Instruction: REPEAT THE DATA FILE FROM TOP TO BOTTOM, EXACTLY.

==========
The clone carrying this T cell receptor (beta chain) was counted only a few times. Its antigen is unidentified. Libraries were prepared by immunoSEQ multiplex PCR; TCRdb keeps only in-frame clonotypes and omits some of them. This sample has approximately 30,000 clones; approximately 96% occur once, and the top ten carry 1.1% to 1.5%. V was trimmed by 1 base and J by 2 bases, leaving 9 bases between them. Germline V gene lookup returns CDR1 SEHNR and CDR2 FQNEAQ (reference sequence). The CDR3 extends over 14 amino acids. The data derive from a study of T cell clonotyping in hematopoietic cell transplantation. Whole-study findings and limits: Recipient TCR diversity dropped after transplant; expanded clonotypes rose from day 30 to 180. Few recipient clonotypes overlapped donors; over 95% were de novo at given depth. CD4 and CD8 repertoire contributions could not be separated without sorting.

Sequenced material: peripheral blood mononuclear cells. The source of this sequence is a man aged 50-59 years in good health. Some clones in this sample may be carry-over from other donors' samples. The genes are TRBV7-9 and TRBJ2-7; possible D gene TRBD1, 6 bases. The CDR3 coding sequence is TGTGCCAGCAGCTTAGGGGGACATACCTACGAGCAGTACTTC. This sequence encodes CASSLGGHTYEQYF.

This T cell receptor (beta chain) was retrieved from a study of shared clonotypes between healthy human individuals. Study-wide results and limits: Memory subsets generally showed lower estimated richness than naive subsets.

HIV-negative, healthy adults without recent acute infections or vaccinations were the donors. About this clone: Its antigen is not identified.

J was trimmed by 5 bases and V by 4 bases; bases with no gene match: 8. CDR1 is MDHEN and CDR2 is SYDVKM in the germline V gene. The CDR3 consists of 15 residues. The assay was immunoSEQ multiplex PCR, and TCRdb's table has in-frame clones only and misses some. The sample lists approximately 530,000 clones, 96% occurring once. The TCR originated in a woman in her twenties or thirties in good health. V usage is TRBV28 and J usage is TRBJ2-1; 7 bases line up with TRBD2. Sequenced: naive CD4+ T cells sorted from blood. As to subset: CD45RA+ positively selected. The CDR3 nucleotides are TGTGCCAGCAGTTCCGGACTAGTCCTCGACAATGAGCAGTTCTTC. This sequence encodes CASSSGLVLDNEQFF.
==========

The clone carrying this T cell receptor (beta chain) was counted only a few times. Its antigen is unidentified. Libraries were prepared by immunoSEQ multiplex PCR; TCRdb keeps only in-frame clonotypes and omits some of them. This sample has approximately 30,000 clones; approximately 96% occur once, and the top ten carry 1.1% to 1.5%. V was trimmed by 1 base and J by 2 bases, leaving 9 bases between them. Germline V gene lookup returns CDR1 SEHNR and CDR2 FQNEAQ (reference sequence). The CDR3 extends over 14 amino acids. The data derive from a study of T cell clonotyping in hematopoietic cell transplantation. Whole-study findings and limits: Recipient TCR diversity dropped after transplant; expanded clonotypes rose from day 30 to 180. Few recipient clonotypes overlapped donors; over 95% were de novo at given depth. CD4 and CD8 repertoire contributions could not be separated without sorting.

Sequenced material: peripheral blood mononuclear cells. The source of this sequence is a man aged 50-59 years in good health. Some clones in this sample may be carry-over from other donors' samples. The genes are TRBV7-9 and TRBJ2-7; possible D gene TRBD1, 6 bases. The CDR3 coding sequence is TGTGCCAGCAGCTTAGGGGGACATACCTACGAGCAGTACTTC. This sequence encodes CASSLGGHTYEQYF.

This T cell receptor (beta chain) was retrieved from a study of shared clonotypes between healthy human individuals. Study-wide results and limits: Memory subsets generally showed lower estimated richness than naive subsets.

HIV-negative, healthy adults without recent acute infections or vaccinations were the donors. About this clone: Its antigen is not identified.

J was trimmed by 5 bases and V by 4 bases; bases with no gene match: 8. CDR1 is MDHEN and CDR2 is SYDVKM in the germline V gene. The CDR3 consists of 15 residues. The assay was immunoSEQ multiplex PCR, and TCRdb's table has in-frame clones only and misses some. The sample lists approximately 530,000 clones, 96% occurring once. The TCR originated in a woman in her twenties or thirties in good health. V usage is TRBV28 and J usage is TRBJ2-1; 7 bases line up with TRBD2. Sequenced: naive CD4+ T cells sorted from blood. As to subset: CD45RA+ positively selected. The CDR3 nucleotides are TGTGCCAGCAGTTCCGGACTAGTCCTCGACAATGAGCAGTTCTTC. This sequence encodes CASSSGLVLDNEQFF.